Yes, some of the open clusters and fainter galaxies can get redundant in trying to describe “yet another faint, fuzzy oval shape”.  However, when I pause and think about what I am actually seeing with my own eyes I’m amazed.
I would suggest adding a good Oiii filter (Lumicon) to your arsenal.
With it, I’ve found I can see many of the planetary nebula on the list even under my Bortle 6-7 skies.
Happy hunting.


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#3 ShaulaB

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Posted 01 December 2021 - 10:22 PM

I am impressed that you have earned so many AL awards in such a short time. Several of my observing friends are Master Observers of the AL. All of them took years to get to that level.

Yes, you can easily earn the Herschel I award with your scope. You probably have looked at the magnitudes, angular sizes, and coordinates for these objects to know what they will look like in the eyepiece. Coordinates because some may be fairly southern for your location, giving you just a few days in a year for viewing them.

My advice, which you are free to ignore, is to chill a bit. Back in the 1980's, it took me three years to find, view, and log the Messier objects with a 6 inch f8 reflector on a GEM. I was working, raising kids, running a household, and had to drive a ways for dark enough skies.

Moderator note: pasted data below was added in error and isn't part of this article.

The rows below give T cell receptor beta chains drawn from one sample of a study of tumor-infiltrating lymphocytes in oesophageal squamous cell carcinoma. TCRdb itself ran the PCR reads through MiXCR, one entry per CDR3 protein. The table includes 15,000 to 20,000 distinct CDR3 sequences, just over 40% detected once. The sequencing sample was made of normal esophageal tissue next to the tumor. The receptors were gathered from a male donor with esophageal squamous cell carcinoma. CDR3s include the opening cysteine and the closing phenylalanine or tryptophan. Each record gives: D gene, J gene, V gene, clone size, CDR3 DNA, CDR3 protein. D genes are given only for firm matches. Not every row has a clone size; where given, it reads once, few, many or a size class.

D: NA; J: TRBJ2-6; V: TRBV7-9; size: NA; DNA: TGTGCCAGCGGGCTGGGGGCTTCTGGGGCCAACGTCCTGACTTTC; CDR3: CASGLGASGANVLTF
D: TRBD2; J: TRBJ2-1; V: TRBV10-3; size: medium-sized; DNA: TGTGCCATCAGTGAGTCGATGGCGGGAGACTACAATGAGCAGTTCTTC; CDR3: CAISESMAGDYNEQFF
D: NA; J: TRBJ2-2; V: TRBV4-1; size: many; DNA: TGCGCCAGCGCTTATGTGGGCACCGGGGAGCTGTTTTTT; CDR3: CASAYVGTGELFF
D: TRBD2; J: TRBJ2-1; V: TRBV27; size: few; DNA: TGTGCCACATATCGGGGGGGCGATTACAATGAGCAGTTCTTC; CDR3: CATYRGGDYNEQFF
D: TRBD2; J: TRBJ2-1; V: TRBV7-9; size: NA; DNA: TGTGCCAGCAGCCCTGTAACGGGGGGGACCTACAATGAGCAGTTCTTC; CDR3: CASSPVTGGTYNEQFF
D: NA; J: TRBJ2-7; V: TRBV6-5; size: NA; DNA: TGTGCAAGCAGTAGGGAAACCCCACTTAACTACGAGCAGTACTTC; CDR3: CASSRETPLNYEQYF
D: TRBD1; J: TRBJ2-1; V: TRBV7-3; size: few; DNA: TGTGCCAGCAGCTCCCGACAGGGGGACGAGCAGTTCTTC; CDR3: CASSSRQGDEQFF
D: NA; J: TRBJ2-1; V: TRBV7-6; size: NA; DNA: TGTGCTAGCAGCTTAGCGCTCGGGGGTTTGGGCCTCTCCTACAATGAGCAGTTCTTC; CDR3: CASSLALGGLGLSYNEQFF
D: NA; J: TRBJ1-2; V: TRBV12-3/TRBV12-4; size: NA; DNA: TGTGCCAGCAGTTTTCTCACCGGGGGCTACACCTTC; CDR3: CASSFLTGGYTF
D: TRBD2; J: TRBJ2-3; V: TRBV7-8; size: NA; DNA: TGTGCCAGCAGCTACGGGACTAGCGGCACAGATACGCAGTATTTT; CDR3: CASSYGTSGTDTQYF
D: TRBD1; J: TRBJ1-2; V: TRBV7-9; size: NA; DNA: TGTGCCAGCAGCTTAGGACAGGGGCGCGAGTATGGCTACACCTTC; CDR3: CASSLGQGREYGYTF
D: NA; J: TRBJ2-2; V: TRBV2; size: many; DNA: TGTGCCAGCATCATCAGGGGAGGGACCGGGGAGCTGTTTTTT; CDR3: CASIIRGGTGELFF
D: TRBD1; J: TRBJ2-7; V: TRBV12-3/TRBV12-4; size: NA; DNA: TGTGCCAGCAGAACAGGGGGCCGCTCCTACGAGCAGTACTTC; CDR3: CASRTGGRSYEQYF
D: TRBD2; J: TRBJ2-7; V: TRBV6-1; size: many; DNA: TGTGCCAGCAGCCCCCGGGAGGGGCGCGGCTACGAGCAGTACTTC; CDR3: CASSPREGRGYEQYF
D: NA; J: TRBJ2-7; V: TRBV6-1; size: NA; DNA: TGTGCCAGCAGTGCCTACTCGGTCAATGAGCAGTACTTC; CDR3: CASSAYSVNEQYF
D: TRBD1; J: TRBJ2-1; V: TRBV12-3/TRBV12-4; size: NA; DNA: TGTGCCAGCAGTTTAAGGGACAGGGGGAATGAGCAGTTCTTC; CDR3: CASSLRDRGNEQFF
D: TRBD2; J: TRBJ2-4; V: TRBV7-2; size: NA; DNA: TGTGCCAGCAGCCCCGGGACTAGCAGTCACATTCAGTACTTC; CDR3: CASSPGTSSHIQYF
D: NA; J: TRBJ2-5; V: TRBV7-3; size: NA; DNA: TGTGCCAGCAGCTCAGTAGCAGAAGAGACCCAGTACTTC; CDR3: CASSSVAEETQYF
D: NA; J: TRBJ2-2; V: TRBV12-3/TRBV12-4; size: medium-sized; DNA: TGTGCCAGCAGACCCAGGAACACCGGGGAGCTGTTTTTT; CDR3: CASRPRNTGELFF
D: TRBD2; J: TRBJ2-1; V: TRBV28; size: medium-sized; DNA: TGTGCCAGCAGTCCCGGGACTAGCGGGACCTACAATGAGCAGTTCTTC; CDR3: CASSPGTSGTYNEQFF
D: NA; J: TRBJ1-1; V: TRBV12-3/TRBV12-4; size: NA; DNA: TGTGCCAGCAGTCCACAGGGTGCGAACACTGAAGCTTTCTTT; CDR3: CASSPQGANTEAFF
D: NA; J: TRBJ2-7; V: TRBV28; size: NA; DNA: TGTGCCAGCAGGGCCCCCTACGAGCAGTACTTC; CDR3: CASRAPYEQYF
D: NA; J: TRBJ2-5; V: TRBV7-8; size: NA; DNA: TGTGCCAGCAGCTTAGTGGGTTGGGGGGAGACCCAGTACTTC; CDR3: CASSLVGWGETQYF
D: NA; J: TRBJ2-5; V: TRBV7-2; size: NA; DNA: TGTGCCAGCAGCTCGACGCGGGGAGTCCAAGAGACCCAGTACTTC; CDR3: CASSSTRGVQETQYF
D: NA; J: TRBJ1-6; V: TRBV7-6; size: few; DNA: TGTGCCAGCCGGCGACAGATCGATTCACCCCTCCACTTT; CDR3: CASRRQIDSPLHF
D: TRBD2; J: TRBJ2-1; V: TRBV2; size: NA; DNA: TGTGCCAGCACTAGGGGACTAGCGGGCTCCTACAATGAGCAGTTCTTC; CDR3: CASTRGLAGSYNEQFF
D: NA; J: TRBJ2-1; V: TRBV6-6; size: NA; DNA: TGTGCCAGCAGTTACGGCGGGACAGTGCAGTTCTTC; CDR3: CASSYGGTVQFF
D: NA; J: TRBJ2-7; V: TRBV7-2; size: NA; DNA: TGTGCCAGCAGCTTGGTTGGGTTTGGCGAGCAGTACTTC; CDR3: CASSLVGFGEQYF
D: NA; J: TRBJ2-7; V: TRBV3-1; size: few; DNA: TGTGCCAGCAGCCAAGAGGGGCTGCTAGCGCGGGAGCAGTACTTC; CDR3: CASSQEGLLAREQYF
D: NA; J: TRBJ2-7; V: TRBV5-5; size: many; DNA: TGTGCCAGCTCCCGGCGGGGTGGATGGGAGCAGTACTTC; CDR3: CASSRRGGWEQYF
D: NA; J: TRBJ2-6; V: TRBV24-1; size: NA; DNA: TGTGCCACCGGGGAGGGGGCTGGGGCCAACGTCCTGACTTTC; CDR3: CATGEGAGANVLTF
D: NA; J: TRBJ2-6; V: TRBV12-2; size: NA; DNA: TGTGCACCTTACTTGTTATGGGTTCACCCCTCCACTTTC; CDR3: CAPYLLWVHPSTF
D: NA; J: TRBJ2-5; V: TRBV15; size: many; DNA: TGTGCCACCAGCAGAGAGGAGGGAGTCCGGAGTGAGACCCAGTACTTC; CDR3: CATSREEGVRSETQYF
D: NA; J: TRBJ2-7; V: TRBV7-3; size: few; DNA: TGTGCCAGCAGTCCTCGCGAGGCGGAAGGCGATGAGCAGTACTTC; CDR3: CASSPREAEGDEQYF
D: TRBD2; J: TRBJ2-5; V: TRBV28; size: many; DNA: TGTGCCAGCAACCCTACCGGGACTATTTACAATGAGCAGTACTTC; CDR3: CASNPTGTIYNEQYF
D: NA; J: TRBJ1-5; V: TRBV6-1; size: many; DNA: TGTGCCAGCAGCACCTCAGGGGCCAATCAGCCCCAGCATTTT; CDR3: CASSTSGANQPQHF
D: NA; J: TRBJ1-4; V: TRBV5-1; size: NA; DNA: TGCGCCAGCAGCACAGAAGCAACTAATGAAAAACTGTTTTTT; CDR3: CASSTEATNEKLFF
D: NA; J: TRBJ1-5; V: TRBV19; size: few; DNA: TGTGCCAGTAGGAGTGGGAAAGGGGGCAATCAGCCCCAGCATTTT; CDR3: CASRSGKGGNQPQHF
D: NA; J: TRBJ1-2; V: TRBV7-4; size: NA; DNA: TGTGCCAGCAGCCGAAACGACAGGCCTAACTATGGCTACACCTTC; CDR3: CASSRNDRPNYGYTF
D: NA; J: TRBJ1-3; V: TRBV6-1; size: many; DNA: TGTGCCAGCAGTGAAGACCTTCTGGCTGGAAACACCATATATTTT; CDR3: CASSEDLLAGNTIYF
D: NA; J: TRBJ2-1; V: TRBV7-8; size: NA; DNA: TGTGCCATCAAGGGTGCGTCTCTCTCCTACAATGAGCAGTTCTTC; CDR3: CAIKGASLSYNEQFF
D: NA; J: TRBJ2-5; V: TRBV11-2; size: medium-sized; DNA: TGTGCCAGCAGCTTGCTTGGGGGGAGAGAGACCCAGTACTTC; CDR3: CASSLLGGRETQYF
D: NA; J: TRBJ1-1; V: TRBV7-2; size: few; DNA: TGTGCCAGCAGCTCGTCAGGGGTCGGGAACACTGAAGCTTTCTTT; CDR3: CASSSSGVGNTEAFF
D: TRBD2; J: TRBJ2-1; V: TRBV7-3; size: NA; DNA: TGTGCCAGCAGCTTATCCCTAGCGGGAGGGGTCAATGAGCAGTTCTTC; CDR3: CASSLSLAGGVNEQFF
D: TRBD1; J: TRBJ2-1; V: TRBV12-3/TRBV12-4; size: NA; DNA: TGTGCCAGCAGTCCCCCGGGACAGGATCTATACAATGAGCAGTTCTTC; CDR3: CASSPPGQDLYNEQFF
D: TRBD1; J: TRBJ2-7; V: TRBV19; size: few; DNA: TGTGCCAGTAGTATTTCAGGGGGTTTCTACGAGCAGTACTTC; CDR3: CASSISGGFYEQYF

I fear you might suffer from burn out if you look at earning this award as an onerous chore. Find some observing buddies and help them out, as your skills are probably much better than theirs. Have fun!
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#4 TOMDEY

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Posted 01 December 2021 - 10:22 PM

It most certainly sounds like you have the personality for it! The only thing to at least be aware of is pacing yourself regarding quantity and quality of observations and goal-setting --- realistic and not overly-aggressive. Otherwise, crash and burnout become a concern. I was a marathon runner most of my life... and still hike almost every day. So I'd say go for the Herschel 400... but confirm that the pleasurable metric maintains without fatigue setting in. PS: Marathoners actually experience a natural ~letdown~ even after a fine performance. Expect that... even welcome it!    Tom


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#5 Augustus

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Posted 01 December 2021 - 10:26 PM

I did some of the hardest H400s with a Tak 3" refractor and a Criterion 6" Newtonian from my B6 backyard.

 

I would highly recommend finding a site with at least slightly better skies than home, but with a 10" it should be quite doable and enjoyable.


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#6 Knasal

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Posted 01 December 2021 - 11:08 PM

Absolutely!